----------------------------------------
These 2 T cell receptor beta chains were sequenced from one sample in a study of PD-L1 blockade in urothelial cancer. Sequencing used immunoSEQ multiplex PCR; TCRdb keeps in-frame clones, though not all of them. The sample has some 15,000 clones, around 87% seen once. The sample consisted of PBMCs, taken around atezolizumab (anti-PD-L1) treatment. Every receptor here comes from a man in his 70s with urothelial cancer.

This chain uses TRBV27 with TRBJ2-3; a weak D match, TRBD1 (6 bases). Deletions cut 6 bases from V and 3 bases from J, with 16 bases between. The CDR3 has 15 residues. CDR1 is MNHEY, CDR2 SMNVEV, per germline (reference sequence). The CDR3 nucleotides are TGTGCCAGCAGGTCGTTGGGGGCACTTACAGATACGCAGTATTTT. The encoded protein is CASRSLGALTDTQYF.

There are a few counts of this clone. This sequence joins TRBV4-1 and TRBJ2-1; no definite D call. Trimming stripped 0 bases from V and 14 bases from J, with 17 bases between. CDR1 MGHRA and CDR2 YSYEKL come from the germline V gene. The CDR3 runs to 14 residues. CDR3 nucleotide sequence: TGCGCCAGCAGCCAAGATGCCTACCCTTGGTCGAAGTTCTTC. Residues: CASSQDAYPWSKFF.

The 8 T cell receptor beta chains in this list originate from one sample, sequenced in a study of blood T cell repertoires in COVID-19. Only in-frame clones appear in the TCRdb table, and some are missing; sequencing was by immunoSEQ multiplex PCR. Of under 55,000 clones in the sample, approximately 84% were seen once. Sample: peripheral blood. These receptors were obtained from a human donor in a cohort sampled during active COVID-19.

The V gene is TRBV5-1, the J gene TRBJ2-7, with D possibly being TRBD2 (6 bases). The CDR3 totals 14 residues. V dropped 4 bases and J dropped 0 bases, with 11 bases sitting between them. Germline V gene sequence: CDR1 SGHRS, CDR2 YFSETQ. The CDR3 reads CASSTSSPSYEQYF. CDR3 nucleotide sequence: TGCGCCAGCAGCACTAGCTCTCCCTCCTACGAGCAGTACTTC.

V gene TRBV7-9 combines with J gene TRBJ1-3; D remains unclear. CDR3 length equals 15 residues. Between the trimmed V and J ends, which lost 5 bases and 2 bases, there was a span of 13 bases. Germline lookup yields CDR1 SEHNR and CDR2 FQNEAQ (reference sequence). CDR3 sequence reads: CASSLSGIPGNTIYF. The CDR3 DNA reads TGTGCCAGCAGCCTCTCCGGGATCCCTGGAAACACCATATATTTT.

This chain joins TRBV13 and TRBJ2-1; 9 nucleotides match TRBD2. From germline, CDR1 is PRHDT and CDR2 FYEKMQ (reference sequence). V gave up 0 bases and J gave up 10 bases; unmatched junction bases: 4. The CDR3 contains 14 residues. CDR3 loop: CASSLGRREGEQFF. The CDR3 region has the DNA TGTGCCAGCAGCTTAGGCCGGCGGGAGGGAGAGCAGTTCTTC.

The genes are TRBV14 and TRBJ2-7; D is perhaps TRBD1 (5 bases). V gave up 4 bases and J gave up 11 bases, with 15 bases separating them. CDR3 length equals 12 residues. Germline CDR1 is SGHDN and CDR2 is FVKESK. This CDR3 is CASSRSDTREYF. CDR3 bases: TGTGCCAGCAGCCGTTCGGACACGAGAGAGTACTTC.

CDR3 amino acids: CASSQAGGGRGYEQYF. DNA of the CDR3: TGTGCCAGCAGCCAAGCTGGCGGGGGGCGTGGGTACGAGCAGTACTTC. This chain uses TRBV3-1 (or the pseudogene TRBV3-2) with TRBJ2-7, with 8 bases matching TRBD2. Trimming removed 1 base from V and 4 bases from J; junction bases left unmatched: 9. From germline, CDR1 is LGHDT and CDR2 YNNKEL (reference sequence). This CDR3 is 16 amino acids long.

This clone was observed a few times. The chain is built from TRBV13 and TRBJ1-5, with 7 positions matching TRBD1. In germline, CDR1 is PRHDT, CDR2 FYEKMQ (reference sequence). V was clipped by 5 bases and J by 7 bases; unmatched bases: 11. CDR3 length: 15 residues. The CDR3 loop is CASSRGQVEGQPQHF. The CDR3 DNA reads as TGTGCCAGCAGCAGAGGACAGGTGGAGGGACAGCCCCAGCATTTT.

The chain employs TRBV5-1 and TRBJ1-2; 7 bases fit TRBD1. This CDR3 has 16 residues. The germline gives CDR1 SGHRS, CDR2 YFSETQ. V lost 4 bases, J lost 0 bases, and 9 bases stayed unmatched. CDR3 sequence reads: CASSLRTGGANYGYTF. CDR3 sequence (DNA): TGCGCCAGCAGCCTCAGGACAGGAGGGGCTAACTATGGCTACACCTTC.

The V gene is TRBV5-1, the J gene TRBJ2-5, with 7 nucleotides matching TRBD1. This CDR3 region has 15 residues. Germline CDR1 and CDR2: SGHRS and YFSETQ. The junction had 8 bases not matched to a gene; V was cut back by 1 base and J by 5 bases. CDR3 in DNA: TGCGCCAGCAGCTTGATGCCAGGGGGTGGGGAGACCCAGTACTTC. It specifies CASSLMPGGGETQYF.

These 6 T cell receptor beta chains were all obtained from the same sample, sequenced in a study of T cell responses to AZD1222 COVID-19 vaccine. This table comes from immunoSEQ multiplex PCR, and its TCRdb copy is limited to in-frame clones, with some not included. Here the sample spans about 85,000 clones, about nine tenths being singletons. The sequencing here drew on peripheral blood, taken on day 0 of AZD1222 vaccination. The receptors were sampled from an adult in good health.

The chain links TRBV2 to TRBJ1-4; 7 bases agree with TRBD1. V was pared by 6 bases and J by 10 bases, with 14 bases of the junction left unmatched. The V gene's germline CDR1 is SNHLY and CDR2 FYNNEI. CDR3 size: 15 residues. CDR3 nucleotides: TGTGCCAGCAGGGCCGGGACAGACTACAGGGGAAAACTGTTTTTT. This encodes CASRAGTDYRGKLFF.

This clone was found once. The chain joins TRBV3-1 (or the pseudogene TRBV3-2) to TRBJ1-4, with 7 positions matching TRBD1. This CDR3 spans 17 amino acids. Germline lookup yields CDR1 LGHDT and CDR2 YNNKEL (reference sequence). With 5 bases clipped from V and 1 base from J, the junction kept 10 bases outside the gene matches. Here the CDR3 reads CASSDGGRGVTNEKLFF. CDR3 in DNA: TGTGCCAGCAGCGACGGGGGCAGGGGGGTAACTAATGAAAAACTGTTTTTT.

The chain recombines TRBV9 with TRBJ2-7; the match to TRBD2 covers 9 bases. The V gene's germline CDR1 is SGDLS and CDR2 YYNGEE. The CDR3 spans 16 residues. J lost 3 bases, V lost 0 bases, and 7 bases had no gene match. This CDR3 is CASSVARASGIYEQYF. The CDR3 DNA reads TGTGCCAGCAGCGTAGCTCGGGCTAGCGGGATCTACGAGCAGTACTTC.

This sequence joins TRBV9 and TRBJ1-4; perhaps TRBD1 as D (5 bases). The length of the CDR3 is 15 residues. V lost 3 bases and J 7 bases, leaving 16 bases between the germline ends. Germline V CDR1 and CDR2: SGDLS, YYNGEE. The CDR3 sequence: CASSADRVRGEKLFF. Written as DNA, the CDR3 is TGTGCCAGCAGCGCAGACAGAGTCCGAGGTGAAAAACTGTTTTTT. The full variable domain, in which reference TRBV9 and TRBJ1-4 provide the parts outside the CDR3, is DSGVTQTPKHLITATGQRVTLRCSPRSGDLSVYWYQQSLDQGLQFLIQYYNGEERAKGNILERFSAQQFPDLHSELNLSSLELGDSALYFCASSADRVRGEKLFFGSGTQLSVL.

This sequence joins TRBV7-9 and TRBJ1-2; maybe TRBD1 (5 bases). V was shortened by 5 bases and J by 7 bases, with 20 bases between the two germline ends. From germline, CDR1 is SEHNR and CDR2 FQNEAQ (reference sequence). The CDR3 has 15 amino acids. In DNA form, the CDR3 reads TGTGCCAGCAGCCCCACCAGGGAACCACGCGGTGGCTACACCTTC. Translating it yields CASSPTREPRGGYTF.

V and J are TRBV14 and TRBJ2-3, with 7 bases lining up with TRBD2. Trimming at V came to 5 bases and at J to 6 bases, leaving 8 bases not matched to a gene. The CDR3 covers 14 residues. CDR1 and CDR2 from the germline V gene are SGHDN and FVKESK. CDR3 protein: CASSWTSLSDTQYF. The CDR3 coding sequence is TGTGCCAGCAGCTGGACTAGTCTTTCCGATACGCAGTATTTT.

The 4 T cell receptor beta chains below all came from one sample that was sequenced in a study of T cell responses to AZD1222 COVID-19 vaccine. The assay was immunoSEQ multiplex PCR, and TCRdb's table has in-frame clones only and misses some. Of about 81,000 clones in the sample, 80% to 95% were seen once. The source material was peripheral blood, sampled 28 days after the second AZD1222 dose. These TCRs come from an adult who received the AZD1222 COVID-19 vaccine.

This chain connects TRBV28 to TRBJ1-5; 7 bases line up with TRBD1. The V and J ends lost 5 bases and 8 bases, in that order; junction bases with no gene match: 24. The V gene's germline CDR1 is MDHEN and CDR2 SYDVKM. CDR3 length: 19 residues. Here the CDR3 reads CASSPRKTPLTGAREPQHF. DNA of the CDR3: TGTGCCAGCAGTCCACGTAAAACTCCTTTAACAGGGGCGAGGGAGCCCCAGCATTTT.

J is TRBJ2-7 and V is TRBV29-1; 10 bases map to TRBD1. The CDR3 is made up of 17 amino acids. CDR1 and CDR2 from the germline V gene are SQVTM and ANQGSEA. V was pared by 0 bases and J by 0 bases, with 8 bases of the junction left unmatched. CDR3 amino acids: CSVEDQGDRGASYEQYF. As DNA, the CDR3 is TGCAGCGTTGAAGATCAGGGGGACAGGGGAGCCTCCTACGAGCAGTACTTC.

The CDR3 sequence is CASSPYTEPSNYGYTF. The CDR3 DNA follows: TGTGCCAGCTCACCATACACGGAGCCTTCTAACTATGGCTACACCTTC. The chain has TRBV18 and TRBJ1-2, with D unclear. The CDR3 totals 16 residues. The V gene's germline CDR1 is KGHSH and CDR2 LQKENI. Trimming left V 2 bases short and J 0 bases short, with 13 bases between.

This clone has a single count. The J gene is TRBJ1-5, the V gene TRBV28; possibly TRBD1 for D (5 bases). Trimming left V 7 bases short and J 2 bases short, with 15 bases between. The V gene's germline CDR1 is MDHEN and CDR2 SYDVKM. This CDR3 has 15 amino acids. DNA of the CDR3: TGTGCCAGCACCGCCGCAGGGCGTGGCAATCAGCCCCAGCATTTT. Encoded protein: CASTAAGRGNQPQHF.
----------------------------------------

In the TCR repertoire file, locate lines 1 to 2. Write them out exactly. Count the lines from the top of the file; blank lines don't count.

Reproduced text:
These 2 T cell receptor beta chains were sequenced from one sample in a study of PD-L1 blockade in urothelial cancer. Sequencing used immunoSEQ multiplex PCR; TCRdb keeps in-frame clones, though not all of them. The sample has some 15,000 clones, around 87% seen once. The sample consisted of PBMCs, taken around atezolizumab (anti-PD-L1) treatment. Every receptor here comes from a man in his 70s with urothelial cancer.

This chain uses TRBV27 with TRBJ2-3; a weak D match, TRBD1 (6 bases). Deletions cut 6 bases from V and 3 bases from J, with 16 bases between. The CDR3 has 15 residues. CDR1 is MNHEY, CDR2 SMNVEV, per germline (reference sequence). The CDR3 nucleotides are TGTGCCAGCAGGTCGTTGGGGGCACTTACAGATACGCAGTATTTT. The encoded protein is CASRSLGALTDTQYF.